Federal authorities identified the Canadian woman behind the attempted Ricin poisoning of President Donald Trump.

Pascale Ferrier, a Canadian national from Quebec, was arrested on Sunday while she attempted to cross the border in Buffalo, New York. Ferrier was immediately taken into custody following the discovery of a letter that contained Ricin.

n a report from Global News Canada, the Canadian police had also launched a major operation in connection with Ferrier’s arrest. According to the media outlet, police raided a residential building outside of Montreal. Royal Canadian Mounted Police Cpl. Charles Poirier also confirmed that they had established a link between Ferrier and the said property, although they cannot yet confirm whether it is her residence.

Authorities also discovered that this is not the first time that the Canadian national had violated the law. In fact, just last year, Ferrier was deported after her visa expired and was caught engaging in criminal activity, including carrying an unlicensed weapon and tampering with a government record.

The envelope which contained the deadly substance was intercepted on Saturday afternoon at a screening facility. Officials claimed that they have immediately isolated what appears to be a “suspicious” mail. The authorities also suspect that the woman had also sent two other letters, one to an unspecified detention center, and another to a sheriff department in Texas.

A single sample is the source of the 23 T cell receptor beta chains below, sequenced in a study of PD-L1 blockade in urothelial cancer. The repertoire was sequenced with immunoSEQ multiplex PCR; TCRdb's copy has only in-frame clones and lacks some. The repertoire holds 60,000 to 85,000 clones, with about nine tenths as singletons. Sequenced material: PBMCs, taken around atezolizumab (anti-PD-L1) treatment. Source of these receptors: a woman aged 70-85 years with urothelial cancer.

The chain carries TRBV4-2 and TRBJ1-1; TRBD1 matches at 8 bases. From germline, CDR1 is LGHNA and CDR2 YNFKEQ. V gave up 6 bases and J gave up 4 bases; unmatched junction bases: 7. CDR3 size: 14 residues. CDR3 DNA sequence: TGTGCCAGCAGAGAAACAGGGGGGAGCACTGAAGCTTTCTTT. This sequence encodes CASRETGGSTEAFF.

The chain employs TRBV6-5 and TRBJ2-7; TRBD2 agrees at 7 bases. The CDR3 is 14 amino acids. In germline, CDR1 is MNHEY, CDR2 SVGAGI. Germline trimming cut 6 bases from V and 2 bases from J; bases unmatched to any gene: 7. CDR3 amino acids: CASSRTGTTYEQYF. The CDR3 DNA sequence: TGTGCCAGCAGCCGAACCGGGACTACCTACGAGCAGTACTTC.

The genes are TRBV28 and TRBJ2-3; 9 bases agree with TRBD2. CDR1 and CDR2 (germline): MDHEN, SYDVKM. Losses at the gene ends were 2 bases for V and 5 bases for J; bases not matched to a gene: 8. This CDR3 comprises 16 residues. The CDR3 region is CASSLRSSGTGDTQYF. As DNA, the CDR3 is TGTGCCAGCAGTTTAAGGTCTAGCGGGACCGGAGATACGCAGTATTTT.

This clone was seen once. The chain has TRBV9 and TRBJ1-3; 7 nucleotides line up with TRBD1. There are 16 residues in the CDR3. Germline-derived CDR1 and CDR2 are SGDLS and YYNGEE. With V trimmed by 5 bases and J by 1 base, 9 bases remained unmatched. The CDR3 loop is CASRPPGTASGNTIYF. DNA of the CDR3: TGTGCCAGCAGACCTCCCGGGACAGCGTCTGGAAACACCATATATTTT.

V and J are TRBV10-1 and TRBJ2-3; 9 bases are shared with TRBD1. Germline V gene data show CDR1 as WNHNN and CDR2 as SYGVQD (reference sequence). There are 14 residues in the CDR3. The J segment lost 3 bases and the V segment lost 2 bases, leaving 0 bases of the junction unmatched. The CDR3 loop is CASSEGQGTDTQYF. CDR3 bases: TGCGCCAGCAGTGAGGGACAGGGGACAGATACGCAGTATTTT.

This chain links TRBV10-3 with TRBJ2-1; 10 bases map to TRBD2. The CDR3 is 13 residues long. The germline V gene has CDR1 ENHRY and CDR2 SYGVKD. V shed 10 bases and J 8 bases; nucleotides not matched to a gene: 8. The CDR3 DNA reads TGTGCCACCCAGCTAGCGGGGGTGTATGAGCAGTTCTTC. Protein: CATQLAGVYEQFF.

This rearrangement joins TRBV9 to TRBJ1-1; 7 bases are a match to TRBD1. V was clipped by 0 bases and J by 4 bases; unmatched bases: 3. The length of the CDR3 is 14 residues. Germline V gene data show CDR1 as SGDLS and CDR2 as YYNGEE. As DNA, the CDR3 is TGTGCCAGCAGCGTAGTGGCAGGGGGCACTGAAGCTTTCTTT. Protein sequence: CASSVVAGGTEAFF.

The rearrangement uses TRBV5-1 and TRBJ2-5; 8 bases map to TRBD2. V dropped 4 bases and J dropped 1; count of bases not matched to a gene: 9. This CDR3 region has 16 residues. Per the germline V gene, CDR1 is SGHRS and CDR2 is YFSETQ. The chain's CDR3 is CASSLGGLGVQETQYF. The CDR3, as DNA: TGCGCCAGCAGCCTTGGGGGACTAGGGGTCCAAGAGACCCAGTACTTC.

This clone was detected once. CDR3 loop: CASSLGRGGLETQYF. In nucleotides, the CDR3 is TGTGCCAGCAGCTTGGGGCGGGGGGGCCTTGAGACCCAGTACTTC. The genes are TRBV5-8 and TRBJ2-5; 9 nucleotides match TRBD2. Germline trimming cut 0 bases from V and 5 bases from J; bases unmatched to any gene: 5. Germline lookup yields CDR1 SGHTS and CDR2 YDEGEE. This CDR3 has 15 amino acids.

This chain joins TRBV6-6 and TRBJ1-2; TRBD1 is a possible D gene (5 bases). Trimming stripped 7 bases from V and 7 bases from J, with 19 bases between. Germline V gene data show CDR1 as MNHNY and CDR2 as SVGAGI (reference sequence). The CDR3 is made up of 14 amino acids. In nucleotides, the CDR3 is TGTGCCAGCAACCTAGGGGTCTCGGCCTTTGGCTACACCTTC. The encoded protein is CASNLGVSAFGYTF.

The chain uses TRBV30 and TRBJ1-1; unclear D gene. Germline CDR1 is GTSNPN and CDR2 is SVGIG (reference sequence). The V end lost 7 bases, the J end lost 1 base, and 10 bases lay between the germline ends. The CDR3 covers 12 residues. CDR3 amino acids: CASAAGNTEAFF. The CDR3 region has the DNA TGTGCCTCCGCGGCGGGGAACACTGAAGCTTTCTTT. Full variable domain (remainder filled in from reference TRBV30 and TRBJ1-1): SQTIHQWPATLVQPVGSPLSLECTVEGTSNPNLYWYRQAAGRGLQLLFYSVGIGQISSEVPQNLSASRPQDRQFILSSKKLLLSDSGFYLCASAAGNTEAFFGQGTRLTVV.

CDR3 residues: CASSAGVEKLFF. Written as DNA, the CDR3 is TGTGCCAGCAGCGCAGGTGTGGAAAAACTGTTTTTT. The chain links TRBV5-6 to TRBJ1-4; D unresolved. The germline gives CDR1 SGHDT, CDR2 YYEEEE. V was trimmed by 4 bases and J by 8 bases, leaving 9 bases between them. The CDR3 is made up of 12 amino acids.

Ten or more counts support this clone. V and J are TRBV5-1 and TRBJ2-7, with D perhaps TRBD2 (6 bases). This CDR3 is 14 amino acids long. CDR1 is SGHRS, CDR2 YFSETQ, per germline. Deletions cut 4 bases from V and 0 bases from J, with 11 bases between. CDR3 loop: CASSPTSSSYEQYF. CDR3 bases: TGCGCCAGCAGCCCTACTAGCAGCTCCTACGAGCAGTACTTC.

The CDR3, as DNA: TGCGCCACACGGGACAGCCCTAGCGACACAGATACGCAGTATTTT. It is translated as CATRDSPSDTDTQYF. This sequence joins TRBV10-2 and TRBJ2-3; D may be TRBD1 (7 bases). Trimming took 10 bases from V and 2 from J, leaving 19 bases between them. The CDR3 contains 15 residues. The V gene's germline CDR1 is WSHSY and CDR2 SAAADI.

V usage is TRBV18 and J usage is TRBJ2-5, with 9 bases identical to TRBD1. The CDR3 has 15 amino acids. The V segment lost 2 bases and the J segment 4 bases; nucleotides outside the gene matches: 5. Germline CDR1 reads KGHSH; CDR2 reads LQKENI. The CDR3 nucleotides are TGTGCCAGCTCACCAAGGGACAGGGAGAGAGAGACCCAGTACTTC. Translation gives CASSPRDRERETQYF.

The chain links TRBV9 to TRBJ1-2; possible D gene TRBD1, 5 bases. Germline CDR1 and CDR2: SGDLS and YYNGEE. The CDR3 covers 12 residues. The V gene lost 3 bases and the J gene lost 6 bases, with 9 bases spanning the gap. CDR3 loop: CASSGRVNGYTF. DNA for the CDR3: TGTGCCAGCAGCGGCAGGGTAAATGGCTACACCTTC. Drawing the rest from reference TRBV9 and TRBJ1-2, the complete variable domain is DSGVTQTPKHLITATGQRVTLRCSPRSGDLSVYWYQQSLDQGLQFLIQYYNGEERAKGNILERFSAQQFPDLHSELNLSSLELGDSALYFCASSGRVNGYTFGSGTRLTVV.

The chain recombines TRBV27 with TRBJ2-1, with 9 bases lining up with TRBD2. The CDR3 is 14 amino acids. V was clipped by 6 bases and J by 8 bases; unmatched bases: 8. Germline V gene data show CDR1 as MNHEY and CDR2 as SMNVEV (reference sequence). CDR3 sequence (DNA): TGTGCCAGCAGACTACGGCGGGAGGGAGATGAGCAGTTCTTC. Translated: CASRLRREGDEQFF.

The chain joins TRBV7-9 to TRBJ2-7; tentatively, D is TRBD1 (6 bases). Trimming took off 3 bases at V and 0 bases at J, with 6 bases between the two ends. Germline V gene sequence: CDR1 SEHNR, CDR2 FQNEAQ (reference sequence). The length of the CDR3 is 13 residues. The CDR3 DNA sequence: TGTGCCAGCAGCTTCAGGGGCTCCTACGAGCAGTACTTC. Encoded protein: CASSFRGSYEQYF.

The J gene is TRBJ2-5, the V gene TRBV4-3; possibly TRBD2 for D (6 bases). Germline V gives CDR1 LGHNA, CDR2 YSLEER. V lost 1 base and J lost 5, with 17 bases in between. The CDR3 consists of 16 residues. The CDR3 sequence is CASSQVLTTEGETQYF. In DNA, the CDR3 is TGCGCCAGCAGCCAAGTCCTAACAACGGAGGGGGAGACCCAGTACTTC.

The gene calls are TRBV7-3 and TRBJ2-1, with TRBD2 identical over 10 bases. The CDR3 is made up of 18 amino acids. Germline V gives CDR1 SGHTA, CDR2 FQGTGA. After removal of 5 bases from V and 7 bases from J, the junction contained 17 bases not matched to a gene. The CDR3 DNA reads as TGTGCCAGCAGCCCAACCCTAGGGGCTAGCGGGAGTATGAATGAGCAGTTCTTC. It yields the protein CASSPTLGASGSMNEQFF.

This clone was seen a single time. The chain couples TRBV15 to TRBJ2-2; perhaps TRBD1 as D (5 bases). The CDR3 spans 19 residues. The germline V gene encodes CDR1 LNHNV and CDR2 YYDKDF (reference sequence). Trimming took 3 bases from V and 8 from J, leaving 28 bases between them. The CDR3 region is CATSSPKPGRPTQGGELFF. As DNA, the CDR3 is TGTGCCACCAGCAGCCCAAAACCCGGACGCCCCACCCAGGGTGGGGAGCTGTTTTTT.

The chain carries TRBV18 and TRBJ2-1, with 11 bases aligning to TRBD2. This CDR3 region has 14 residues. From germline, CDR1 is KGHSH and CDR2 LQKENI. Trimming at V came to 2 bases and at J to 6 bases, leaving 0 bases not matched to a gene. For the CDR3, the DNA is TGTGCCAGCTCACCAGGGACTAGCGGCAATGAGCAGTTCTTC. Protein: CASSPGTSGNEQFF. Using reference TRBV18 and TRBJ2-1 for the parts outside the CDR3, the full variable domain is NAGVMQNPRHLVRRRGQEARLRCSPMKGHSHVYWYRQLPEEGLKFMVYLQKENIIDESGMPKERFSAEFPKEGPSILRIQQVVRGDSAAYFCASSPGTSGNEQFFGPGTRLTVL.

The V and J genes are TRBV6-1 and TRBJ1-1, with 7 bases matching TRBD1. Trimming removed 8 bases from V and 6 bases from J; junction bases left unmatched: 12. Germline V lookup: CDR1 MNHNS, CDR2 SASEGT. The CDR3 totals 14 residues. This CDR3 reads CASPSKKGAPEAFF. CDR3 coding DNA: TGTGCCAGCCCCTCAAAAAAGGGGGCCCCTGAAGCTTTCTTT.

On Tuesday, Ferrier appeared in court, and the judge entered a not-guilty plea on her behalf. In addition, authorities also released the contents of the letter, which read, “I found a new name for you: ‘The Ugly Tyrant Clown’ I hope you like it. You ruin the USA and lead them to disaster.”

In an article from Mayo Clinic, the website claimed that ricin is a poisonous substance made from castor beans. What makes it potentially harmful is that inhalation can cause symptoms, such as cough, fever, chest tightness, and severe respiratory problems. If ingested, it can also cause intestinal bleeding and even result in organ failure. Within three days of exposure, the poison can be fatal. Currently, there is no known antidote yet for Ricin poisoning.

Unfortunately, this is not the first time that the substance was used. In 2018, a Navy Veteran was also arrested after he had also sent a letter to the President, which also contained a derivative from Ricin. Then in 2014, a man was also charged after he sent a letter dusted with Ricin to the Democrat and former President Barack Obama.